ELAINE HANG, Petitioner v. COMMISSIONER OF INTERNAL REVENUE, Respondent, UNITED STATES TAX COURT - SUMMARY OPINION, T.C. Summary Opinion 2006-64, Docket No. 4950-05S., Filed April 25, 2006
ELAINE HANG, Petitioner v. COMMISSIONER OF INTERNAL REVENUE, Respondent
UNITED STATES TAX COURT - SUMMARY OPINION
T.C. Summary Opinion 2006-64
Docket No. 4950-05S.
Filed April 25, 2006.
PURSUANT TO INTERNAL REVENUE CODE SECTION 7463(b), THIS OPINION MAY NOT BE TREATED AS PRECEDENT FOR ANY OTHER CASE.
Elaine Hang, pro se.
Michael Berwind , for respondent.
DEAN, Special Trial Judge : This case was heard pursuant to the provisions of section 7463 of the Internal Revenue Code in effect at the time the petition was filed. Unless otherwise indicated, subsequent section references are to the Internal Revenue Code as in effect for the year at issue. The decision to be entered is not reviewable by any other court, and this opinion should not be cited as authority.
Respondent determined for 2001 a deficiency in petitioner's Federal income tax of $12,406 and a section 6662(a) accuracy-related penalty of $2,481.20. Petitioner has conceded that she is liable for the deficiency. The only issue remaining for decision is whether petitioner is liable for a section 6662(a) accuracy-related penalty.
At the time the petition in this case was filed, petitioner resided in Las Vegas, Nevada.
Petitioner filed a Form 1040, U.S. Individual Income Tax Return, for 2001, which was prepared by a certified public accountant (C.P.A.). On February 2, 2005, respondent issued to petitioner a statutory notice of deficiency for 2001. Respondent determined that petitioner was liable for an accuracy-related penalty under section 6662(a), because there was a substantial understatement of income tax.
Section 7491(c) imposes the burden of production in any court proceeding on the Commissioner with respect to the liability of any individual for penalties and additions to tax. Higbee v. Commissioner , 116 T.C. 438, 446 (2001); Trowbridge v. Commissioner , T.C. Memo. 2003-164, affd. 378 F.3d 432 (5th Cir. 2004). In order to meet the burden of production under section 7941(c), the Commissioner must come forward with sufficient evidence indicating that it is appropriate to impose the relevant penalty. Higbee v. Commissioner , supra .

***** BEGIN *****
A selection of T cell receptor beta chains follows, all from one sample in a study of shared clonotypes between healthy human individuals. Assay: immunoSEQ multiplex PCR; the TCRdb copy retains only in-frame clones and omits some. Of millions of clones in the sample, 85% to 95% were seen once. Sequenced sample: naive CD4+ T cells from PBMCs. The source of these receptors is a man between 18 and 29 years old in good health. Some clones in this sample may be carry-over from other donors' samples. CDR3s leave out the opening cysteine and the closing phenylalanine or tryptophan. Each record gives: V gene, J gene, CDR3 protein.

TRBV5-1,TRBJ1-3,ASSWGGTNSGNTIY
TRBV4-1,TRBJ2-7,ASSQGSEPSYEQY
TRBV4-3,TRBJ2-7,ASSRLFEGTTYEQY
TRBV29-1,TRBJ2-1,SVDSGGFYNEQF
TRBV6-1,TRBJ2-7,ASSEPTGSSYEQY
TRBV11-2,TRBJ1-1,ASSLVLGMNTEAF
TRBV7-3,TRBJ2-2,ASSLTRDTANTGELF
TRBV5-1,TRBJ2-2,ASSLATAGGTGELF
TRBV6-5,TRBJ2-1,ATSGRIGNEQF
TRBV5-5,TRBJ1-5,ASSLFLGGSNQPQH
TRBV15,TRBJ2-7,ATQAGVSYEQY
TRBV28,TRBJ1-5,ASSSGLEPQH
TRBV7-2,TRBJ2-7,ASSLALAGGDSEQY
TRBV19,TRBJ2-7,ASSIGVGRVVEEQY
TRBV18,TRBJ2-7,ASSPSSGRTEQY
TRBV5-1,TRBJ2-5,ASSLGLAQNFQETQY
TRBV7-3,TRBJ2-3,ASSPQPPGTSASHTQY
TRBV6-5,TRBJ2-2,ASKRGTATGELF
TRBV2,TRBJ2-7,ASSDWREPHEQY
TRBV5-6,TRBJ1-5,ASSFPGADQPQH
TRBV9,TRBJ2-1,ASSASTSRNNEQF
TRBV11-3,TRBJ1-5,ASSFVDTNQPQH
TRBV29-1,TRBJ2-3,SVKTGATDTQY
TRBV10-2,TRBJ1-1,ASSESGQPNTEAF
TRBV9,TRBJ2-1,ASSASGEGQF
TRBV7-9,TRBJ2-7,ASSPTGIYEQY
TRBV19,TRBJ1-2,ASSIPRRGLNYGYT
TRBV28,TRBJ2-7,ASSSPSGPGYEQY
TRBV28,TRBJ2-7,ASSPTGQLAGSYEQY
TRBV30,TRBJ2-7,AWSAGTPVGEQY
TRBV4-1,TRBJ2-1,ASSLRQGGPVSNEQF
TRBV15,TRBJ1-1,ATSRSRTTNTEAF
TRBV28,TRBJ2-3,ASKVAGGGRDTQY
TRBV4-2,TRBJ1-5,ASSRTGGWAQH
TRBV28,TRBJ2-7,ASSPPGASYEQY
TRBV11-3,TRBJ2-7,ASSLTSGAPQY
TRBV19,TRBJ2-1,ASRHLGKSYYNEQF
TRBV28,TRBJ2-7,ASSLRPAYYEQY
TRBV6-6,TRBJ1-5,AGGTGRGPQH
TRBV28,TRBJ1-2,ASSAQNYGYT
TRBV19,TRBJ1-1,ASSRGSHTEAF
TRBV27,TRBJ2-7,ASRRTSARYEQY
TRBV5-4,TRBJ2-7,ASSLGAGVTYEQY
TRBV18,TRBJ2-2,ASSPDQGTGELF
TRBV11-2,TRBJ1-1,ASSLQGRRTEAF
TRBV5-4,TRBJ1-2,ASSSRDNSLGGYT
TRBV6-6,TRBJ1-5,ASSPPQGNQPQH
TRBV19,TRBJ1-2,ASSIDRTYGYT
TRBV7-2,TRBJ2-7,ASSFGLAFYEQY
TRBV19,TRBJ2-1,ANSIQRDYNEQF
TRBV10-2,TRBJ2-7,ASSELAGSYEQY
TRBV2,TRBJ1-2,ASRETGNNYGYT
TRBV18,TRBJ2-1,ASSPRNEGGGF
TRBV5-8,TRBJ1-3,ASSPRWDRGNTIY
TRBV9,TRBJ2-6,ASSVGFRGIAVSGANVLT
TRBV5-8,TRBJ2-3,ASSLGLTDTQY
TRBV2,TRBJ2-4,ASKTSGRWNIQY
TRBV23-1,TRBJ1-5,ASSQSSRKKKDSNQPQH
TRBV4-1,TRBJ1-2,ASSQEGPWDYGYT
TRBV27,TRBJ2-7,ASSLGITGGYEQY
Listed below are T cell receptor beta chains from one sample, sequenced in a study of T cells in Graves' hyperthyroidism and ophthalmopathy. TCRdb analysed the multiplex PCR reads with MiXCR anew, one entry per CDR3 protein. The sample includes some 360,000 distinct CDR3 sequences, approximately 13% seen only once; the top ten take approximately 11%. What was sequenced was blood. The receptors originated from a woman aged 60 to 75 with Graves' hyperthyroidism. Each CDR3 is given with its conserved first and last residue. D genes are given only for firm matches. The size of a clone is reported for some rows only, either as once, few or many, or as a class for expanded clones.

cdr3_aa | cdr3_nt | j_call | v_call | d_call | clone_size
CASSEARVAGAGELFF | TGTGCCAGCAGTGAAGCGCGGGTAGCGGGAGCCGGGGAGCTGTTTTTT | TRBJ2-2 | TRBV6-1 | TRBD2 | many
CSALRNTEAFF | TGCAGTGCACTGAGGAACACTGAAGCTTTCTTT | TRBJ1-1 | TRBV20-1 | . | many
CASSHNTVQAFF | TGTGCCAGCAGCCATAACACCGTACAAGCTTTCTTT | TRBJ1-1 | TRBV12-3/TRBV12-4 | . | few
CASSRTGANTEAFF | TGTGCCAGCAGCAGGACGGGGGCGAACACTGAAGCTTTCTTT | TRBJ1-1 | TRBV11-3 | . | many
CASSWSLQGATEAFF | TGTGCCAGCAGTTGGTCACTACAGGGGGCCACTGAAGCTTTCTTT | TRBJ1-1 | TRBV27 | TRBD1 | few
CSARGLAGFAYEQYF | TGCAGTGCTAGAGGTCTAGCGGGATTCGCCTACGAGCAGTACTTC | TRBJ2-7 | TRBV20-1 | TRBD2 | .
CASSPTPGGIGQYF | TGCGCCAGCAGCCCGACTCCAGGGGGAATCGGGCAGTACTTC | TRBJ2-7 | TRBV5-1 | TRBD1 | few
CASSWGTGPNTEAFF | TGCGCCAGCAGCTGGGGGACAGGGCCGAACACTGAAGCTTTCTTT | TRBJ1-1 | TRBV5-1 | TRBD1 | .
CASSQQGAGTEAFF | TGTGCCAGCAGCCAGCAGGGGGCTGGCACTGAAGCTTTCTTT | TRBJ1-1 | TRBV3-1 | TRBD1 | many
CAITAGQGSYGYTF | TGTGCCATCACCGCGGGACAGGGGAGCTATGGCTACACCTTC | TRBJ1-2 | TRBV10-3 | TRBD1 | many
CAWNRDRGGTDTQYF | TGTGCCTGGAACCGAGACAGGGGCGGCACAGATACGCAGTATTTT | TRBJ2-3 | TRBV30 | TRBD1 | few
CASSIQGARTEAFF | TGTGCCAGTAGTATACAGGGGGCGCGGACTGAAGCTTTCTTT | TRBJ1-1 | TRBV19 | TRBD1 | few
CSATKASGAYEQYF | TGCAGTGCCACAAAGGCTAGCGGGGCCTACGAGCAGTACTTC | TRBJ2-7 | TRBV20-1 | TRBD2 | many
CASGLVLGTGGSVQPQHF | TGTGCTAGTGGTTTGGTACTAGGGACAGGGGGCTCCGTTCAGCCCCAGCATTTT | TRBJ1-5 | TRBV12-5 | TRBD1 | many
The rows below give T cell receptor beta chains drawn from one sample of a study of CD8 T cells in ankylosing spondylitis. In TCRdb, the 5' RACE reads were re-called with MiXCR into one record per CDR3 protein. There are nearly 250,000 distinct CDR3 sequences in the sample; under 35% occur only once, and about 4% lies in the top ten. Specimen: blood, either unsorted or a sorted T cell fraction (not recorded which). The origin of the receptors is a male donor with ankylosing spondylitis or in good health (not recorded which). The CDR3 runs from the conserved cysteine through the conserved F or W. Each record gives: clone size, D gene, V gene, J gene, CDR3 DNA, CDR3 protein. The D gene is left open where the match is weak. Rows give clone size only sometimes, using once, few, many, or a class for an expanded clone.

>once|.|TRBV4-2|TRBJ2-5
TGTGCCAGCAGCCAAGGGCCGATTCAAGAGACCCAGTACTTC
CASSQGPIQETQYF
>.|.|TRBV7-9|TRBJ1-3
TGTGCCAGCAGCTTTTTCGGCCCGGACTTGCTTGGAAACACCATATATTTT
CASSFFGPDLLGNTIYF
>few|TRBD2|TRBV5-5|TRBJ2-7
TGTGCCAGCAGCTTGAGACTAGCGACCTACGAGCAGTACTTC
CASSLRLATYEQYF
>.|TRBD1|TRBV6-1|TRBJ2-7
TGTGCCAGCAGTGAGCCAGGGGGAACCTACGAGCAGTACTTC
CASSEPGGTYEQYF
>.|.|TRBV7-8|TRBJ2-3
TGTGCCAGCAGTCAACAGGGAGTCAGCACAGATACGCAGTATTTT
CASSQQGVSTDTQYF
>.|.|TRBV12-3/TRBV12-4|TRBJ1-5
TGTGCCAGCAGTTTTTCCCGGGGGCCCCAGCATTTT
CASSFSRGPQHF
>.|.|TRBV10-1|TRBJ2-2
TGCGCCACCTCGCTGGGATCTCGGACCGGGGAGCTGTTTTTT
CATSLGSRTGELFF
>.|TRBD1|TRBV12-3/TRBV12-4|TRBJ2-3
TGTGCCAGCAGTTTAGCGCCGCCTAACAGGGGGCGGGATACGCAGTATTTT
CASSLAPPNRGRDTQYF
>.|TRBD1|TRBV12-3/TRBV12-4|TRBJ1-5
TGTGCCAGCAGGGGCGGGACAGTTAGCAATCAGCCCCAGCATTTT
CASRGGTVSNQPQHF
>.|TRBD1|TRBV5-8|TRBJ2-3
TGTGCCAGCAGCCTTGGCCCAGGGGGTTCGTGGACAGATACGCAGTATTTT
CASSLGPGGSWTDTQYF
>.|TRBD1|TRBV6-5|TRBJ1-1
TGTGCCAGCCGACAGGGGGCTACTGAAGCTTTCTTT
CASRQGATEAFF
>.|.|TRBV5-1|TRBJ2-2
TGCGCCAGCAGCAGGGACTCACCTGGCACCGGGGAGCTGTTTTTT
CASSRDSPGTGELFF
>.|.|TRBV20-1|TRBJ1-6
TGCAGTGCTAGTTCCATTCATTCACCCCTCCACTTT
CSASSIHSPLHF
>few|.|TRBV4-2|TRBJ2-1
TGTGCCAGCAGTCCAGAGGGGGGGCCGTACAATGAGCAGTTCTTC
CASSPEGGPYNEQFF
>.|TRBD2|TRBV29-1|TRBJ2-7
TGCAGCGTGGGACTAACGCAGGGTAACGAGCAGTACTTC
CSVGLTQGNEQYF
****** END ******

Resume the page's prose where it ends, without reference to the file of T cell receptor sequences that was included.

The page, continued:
Pursuant to section 6662(a), a taxpayer may be liable for a penalty of 20 percent of the portion of an underpayment of tax (1) due to negligence or disregard of rules or regulations or (2) attributable to a substantial understatement of income tax. See sec. 6662(b)(1) and (2); see also DeCleene v. Commissioner , 115 T.C. 457, 476 (2000). A substantial understatement of tax exists if the amount of the understatement of tax exceeds the greater of 10 percent of the tax required to be shown on the tax return, or $5,000. See sec. 6662(d)(1)(A).
Respondent has met his burden of production, because he has shown that petitioner has mathematically understated her income tax liability within the meaning of section 6662(d)(1)(A).
Once the Commissioner meets his burden of production, the taxpayer must come forward with evidence sufficient to persuade the Court that the Commissioner's determination is incorrect. Higbee v. Commissioner , supra at 446-447.
The accuracy-related penalty is not imposed with respect to any portion of the understatement as to which the taxpayer acted with reasonable cause and in good faith. See sec. 6664(c)(1). The decision as to whether the taxpayer acted with reasonable cause and in good faith depends upon all the pertinent facts and circumstances. See sec. 1.6664-4(b)(1), Income Tax Regs. Generally, the most important factor is the extent of the taxpayer's efforts to evaluate his proper tax liability. Id . Reliance on the advice of a professional tax adviser does not necessarily demonstrate reasonable cause and good faith. Id .
The responsibility to file returns and pay tax when due rests upon the taxpayer and cannot be delegated, and the taxpayer, generally, must bear the consequences of any negligent errors committed by his or her agent. Pritchett v. Commissioner , 63 T.C. 149, 173-175 (1974); Ellwest Stereo Theatres, Inc. v. Commissioner , T.C. Memo. 1995-610.
For a taxpayer to rely reasonably upon advice so as to negate a section 6662(a) accuracy-related penalty determined by the Commissioner, the taxpayer must prove by a preponderance of the evidence that the taxpayer meets all of the following requirements: (1) The adviser was a competent professional who had sufficient expertise to justify reliance, (2) the taxpayer provided necessary and accurate information to the adviser, and (3) the taxpayer actually relied in good faith on the adviser's judgment. See Neonatology Associates, P.A. v. Commissioner , 115 T.C. 43, 99 (2000), affd. 299 F.3d 221 (3d Cir. 2002); Ellwest Stereo Theatres v. Commissioner , supra .
Petitioner testified that, in the preparation of her tax return, she submitted "everything" to her C.P.A. Once the return had been prepared, petitioner signed it without reviewing the return or any of the attached schedules. Petitioner contends that she is not liable for the penalty, because she relied on her C.P.A. to prepare her tax return and to ensure tax compliance. Petitioner relies solely on her oral testimony and has not shown, by a preponderance of the evidence, that her C.P.A. possessed sufficient relevant information or expertise to warrant her reliance on the C.P.A.'s judgment.
Respondent's determination that petitioner is liable for an accuracy-related penalty under section 6662(a) is accordingly sustained.
Reviewed and adopted as the report of the Small Tax Case Division.
Decision will be entered for respondent.